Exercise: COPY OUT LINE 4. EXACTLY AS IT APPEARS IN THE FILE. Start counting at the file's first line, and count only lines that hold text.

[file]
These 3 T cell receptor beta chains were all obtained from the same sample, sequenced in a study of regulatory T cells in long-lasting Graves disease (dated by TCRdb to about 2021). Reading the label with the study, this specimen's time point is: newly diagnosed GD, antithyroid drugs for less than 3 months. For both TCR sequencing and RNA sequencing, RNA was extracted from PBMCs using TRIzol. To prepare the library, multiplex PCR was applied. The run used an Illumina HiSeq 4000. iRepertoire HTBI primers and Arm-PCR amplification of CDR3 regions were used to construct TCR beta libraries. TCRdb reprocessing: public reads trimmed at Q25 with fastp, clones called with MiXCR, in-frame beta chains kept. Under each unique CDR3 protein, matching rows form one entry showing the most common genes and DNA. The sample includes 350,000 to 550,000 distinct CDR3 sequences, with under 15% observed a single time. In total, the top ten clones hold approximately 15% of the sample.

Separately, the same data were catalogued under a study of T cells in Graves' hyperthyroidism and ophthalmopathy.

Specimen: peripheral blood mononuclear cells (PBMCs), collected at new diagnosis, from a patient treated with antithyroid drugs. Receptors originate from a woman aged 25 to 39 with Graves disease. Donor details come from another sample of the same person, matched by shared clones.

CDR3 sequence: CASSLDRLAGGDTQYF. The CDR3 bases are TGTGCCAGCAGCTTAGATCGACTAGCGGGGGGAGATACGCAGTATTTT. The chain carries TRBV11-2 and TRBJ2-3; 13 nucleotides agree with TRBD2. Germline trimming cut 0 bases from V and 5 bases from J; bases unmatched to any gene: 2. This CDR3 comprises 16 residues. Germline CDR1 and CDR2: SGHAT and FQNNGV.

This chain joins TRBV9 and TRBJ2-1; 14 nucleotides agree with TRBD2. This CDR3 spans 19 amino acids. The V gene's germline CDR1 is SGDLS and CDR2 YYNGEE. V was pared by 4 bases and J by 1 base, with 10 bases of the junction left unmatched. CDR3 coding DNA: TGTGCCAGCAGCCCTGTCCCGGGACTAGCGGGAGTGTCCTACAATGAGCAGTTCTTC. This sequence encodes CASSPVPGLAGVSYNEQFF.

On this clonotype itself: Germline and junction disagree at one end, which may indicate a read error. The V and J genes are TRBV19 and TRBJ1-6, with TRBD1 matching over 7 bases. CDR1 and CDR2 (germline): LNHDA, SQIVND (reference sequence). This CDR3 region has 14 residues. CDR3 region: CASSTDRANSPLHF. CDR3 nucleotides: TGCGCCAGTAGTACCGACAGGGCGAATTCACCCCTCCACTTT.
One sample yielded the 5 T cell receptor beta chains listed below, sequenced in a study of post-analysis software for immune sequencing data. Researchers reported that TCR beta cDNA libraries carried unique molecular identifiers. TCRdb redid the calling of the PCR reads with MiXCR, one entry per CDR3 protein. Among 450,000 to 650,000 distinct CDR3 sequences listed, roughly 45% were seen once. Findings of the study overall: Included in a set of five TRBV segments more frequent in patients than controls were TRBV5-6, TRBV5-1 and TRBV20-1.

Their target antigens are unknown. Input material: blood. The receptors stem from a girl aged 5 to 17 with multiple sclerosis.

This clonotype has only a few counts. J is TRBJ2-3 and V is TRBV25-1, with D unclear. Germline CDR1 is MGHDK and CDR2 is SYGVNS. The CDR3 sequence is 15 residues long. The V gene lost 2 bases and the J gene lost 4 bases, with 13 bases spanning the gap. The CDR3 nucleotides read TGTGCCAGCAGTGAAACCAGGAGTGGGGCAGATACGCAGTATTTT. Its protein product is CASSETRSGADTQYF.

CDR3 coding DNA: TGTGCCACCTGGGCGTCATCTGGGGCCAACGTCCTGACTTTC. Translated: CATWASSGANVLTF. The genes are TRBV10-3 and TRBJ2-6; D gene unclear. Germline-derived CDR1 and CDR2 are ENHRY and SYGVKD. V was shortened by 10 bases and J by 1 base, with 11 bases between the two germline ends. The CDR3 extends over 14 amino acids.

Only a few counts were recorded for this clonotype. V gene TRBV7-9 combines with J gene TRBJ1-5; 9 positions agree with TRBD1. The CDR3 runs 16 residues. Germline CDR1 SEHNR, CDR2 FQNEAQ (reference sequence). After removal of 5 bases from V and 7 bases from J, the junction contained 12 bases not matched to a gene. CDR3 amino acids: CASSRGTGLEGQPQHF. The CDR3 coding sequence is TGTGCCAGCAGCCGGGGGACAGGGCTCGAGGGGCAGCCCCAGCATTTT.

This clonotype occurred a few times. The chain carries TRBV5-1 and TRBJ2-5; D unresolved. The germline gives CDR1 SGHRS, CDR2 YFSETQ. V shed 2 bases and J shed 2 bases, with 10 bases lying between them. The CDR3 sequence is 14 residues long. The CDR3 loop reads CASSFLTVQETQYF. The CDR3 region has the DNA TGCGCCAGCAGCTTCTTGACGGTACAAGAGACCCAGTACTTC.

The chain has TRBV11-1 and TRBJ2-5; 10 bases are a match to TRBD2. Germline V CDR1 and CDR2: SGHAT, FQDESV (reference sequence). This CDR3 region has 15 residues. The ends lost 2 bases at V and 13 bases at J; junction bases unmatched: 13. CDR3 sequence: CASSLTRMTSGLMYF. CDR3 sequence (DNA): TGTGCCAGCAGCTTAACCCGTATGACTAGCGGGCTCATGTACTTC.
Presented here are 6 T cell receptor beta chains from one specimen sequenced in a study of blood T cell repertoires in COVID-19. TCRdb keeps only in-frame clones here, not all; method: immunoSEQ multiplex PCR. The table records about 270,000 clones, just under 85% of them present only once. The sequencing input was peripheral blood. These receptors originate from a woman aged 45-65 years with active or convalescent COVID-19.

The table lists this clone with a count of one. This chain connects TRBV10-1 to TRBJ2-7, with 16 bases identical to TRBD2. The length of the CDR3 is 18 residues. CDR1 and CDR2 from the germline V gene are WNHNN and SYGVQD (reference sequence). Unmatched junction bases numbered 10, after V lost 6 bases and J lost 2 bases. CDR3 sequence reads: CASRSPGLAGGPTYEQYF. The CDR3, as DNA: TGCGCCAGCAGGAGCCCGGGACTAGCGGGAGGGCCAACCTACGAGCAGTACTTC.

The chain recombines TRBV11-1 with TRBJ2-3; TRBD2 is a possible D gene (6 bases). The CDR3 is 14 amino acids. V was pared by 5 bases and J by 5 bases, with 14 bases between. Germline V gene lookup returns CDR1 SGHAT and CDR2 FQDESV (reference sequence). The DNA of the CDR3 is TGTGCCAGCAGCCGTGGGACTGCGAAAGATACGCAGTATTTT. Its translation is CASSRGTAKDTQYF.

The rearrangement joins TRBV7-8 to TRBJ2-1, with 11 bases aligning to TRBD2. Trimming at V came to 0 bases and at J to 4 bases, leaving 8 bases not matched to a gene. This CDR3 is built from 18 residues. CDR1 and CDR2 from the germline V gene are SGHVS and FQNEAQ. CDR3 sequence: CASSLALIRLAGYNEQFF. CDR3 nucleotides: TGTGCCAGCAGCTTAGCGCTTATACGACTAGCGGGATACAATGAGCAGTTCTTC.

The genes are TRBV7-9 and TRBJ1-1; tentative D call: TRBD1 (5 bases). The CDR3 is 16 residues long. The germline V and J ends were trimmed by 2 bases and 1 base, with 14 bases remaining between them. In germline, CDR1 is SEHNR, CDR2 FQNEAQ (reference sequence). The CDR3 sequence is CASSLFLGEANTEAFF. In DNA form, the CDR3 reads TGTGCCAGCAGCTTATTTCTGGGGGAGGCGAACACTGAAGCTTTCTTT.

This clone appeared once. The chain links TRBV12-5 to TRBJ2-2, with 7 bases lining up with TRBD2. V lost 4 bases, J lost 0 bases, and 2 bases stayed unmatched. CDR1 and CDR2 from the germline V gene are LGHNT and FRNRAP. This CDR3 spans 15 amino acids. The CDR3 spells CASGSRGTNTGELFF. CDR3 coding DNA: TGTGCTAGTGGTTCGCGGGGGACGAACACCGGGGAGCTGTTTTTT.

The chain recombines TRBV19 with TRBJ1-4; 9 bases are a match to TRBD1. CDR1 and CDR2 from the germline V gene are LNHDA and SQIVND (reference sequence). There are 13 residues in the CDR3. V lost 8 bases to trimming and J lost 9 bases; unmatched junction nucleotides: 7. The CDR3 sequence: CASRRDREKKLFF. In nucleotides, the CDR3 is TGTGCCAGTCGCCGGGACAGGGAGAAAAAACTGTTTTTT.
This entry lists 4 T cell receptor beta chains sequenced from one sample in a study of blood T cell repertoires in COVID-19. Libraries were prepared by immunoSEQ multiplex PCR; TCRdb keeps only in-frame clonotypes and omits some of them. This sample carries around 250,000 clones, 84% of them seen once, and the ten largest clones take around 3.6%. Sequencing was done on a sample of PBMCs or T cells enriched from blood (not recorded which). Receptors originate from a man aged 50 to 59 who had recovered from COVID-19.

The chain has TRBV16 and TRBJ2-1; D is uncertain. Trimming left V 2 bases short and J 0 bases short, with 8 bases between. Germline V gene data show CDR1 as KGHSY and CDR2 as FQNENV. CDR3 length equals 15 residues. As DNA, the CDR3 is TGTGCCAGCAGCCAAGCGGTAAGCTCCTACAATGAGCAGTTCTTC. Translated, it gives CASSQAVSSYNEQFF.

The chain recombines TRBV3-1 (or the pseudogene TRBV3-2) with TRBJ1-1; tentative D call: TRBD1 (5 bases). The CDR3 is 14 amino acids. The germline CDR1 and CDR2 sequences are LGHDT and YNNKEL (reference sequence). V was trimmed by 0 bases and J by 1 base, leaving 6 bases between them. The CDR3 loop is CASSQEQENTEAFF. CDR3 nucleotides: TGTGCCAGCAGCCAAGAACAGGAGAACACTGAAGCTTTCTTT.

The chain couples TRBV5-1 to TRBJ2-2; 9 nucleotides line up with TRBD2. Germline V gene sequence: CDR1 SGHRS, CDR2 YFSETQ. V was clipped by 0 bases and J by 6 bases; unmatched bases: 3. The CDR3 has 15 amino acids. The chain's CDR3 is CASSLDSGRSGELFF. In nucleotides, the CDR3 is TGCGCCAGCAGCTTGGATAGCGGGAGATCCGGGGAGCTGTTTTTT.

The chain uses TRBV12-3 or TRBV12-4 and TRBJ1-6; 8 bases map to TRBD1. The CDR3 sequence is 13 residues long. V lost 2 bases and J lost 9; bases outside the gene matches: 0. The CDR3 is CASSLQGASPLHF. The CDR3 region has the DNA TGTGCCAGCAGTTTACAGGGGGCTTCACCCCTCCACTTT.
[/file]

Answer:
CDR3 sequence: CASSLDRLAGGDTQYF. The CDR3 bases are TGTGCCAGCAGCTTAGATCGACTAGCGGGGGGAGATACGCAGTATTTT. The chain carries TRBV11-2 and TRBJ2-3; 13 nucleotides agree with TRBD2. Germline trimming cut 0 bases from V and 5 bases from J; bases unmatched to any gene: 2. This CDR3 comprises 16 residues. Germline CDR1 and CDR2: SGHAT and FQNNGV.